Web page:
So what are we to make of this conversation? On a tactical level, there seems to be a need for a more in-depth directory of data for good groups by their function. At a minimum that would allow us to critically reflect on opportunities and gaps in the sector and have a deeper conversation about what is needed. At a higher level, it’s clear that we need some clarity in all the ways we could “do data for good”. There is surely a difference between helping every nonprofit hire a data scientist and creating more tools so that nonprofit executives can build their own visualizations. What could we create to help drive this clarity? Perhaps a vision or manifesto for the “data for good” movement would causes groups to distinguish themselves, and organize around how they each contribute to that vision. Or perhaps a prescribed set of “packages” for organizations trying to utilize data science would help cut through the confusion. Imagine that instead of a list of “data for good” groups writ large, there was a “data-driven policy change pack” that guides organizations to a set of partners to work with them on data strategy, collection, and use specifically for that outcome.

While we may not have found a magic bullet for strengthening the data for good ecosystem in this workshop, the good news is that the work continues on in many forms. These workshop results will inform a landscape I’m building for the data for good space. You can watch this account for more info on that, or reach out to me at jake@data.org if you want to get involved. We here at data.org are also thinking about ways to help fill some of these gaps in the data for good landscape. We’ve got a long way to go, but workshops like these show the need, the white space, and the opportunity we all have to mature and build this space together!

A huge thanks to everyone who participated in the workshop. Some notes on the conversation around each slide in the Jamboard are below.

I don’t have enough data

  • There is a lot of macro-level data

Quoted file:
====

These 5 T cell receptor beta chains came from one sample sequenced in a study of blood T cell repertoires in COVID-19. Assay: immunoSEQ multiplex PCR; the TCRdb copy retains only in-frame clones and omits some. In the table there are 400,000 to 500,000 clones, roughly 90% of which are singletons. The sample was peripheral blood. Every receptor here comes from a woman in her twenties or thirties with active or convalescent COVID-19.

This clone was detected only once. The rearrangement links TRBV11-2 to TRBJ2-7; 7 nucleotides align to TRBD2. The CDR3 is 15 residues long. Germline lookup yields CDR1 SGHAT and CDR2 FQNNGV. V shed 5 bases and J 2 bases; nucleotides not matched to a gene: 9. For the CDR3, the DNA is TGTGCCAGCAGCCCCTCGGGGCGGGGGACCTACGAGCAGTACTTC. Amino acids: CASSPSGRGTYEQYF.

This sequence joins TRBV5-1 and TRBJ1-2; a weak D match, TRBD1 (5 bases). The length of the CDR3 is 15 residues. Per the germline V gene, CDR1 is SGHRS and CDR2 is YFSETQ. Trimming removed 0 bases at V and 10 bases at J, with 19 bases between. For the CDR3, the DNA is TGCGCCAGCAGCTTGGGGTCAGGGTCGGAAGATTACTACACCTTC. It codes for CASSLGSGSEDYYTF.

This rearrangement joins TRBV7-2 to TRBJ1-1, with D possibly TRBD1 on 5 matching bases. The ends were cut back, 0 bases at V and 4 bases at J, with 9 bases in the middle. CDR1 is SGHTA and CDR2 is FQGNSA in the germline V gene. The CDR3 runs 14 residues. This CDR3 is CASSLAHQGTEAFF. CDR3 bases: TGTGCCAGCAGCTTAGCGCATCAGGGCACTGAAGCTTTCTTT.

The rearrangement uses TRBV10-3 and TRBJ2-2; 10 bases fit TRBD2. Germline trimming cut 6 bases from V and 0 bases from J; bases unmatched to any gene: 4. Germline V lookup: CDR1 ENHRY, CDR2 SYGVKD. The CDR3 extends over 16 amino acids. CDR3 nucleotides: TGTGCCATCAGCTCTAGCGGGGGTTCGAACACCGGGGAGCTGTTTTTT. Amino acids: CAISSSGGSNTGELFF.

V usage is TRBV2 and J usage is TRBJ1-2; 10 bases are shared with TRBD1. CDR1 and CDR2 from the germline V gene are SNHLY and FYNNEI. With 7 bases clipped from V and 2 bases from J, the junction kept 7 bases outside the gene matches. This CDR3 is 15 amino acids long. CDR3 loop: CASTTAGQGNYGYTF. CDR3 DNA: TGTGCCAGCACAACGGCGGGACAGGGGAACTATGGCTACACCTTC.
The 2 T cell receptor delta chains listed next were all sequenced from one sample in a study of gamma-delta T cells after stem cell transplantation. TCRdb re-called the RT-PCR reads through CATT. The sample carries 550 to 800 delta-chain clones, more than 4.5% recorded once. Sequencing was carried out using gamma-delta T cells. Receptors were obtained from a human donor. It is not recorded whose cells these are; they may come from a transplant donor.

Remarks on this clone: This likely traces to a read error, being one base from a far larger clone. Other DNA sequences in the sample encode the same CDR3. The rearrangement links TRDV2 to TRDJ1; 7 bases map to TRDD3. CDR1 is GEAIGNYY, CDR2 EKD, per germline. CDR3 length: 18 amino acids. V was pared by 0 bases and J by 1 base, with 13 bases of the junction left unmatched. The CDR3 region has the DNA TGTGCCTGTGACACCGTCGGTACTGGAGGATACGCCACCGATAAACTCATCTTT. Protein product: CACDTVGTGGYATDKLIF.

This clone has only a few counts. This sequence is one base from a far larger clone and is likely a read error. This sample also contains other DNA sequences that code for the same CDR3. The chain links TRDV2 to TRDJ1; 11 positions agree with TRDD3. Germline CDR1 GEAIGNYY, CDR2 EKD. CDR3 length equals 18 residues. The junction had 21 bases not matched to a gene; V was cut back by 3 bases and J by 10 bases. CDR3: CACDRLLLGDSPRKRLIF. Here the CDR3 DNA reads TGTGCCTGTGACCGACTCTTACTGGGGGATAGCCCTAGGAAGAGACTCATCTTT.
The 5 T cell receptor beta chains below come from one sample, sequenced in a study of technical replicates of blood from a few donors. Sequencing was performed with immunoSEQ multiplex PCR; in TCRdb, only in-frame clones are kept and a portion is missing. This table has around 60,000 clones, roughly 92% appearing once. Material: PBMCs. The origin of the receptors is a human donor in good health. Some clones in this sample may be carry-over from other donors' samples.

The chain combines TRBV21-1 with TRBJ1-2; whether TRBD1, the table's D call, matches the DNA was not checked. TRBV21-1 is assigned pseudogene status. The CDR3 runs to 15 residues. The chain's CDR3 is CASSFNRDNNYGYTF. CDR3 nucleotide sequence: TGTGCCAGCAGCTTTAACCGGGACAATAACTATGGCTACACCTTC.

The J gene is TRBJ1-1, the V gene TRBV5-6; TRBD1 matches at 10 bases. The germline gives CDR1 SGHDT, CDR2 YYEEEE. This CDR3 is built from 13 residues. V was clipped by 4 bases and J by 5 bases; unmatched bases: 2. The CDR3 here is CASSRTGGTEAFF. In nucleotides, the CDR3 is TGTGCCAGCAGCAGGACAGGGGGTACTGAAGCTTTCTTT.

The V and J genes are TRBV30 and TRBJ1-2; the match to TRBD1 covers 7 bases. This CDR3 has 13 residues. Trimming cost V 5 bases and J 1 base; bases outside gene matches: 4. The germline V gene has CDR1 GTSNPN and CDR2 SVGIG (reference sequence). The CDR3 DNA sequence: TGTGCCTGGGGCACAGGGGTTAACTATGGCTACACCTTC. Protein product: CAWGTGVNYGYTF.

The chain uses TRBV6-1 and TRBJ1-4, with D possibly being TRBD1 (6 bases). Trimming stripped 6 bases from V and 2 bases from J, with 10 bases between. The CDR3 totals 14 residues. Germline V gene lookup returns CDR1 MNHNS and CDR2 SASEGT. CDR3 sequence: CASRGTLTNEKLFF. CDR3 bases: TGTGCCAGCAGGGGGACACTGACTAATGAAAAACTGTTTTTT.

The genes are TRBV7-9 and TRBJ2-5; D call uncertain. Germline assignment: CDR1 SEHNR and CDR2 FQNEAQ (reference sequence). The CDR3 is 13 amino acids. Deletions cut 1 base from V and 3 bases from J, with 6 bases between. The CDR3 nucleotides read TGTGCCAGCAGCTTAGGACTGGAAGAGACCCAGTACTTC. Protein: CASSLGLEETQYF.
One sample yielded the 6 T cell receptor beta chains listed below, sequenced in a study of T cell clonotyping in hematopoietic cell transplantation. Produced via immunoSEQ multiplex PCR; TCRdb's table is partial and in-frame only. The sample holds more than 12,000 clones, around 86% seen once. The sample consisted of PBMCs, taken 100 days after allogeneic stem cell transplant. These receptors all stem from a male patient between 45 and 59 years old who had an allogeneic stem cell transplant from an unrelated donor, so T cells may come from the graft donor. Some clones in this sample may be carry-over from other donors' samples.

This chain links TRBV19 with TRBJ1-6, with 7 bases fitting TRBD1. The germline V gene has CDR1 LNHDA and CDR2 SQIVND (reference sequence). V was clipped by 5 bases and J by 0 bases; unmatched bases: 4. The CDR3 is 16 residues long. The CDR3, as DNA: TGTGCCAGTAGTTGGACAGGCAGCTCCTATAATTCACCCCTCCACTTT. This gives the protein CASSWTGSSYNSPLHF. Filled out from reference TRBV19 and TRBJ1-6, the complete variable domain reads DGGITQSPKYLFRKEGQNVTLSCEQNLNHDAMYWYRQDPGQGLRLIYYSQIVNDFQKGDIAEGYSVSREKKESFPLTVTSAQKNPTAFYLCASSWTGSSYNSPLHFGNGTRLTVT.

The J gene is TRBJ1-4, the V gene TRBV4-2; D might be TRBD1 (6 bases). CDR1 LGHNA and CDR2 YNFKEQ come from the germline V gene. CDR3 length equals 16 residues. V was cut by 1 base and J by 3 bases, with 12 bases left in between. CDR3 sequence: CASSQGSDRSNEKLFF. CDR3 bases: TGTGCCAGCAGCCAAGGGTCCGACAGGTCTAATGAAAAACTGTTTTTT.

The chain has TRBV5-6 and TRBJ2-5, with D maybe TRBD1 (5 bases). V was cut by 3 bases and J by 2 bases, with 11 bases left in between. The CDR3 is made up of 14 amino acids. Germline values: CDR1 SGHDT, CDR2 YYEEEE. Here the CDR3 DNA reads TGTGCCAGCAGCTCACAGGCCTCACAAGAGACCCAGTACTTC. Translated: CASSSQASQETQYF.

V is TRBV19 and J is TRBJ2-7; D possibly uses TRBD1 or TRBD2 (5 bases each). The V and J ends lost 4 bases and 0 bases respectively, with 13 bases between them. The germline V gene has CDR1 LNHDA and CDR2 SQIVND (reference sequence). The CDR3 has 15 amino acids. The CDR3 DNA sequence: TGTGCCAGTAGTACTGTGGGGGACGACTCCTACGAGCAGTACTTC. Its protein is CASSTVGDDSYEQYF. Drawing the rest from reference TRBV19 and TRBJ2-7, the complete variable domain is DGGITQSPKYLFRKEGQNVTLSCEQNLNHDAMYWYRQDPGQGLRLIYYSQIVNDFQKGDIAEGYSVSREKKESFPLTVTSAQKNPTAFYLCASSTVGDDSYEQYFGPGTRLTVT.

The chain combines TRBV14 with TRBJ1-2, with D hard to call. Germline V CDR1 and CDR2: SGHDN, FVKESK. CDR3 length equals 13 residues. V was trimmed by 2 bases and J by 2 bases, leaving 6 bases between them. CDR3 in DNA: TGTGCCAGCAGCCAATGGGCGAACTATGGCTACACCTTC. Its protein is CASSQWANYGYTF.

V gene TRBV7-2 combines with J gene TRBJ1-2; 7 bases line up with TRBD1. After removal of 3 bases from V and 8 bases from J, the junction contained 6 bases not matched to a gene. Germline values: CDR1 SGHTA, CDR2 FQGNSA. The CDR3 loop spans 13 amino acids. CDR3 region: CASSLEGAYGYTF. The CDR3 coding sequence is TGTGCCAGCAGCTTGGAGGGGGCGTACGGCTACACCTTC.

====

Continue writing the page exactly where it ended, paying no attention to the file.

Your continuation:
• Many of the organizations on the stickies above provide data, but not necessarily the means by which NGOs can collect their own data. FulcrumApp shows up here, which is a tool that allows for data collection, but is one of the few. How can orgs get data customized to their needs? Should they have to collect it themselves?

I don’t have a way to store / share / access data

  • A lot of commercial tools appeared for this issue — Airtable, Excel, sheets, cloud services. This issue seems primarily solved by for-profit offerings. Are we OK with that?

I need to hire/train data people for my organization

  • Many of these organizations are from the US and the global north. There need to be more organizations working in the global south, if that’s where the work is focused.
  • The range of skills taught from these programs vary widely, from teaching data analysis to software development to executive training on the business of data science. Are mission-driven organizations able to identify which training they need?

I need to create something from my data (e.g. a report, analysis, algorithm)

  • There is a mix of platforms vs providers — does the organization have capabilities/resources for “self-service” platforms?
  • The service providers deliver different outcomes from data, e.g. Tableau will visualize your data but not write an algorithm to automate your intake. DrivenData will build you a machine learning solution but won’t run a competition on your data strategy. How do we make it more clear what types of data outcomes these providers deliver?

I need a data strategy

  • “Data strategy” isn’t well defined and very general. We’re missing teams that provide a specific type of data strategy (like on a specific issue GDPR, or governance, or product strategy), or strategy for a sector.
  • The hidden issue with data strategy is that the data infrastructure is treated under NGO IT budgets, which is seen as a utility whose costs needs to be reduced. Getting support to expand data strategy in this politic is a challenge.
  • Data strategy has the fewest stickies.
  • There are a lot of professional service firms on this list. If they are the go-to strategists for the social sector, then who are the SMEs guiding the engagements? Is there a small network of SMEs that are common, or is this ad hoc? If the latter, what worries do we have about one-offs?

I need data funding

  • The funders on this page fund very different outcomes from data — some fund the use of data to drive policy, others fund machine learning projects. Do we know which does which? Can mission-driven organizations easily connect their needs to the funding?

Other comments

  • There is a throughline of frustration and angst through some of the post-its. For example, under training, there is a comment that “we learn on the job”. In another section, people talked about needing time and “sanity” to do this taxing work. In each frustrated comment one can read a sticking point in the data for good system, from lack of funding, to lack of executive buy-in, to lack of clean data for purposes.
  • “Knowing what we don’t know” came up a lot. It’s one thing to find data that you need, it’s another to even know if you need data, or if the type of data you think you need is right. It seems many organizations need a way to assess what they need to apply data and computing to their goals.

Believer in tech+data for beautiful purposes || Director @DataKind || TV nerd @NatGeoChannel || Fiercely optimistic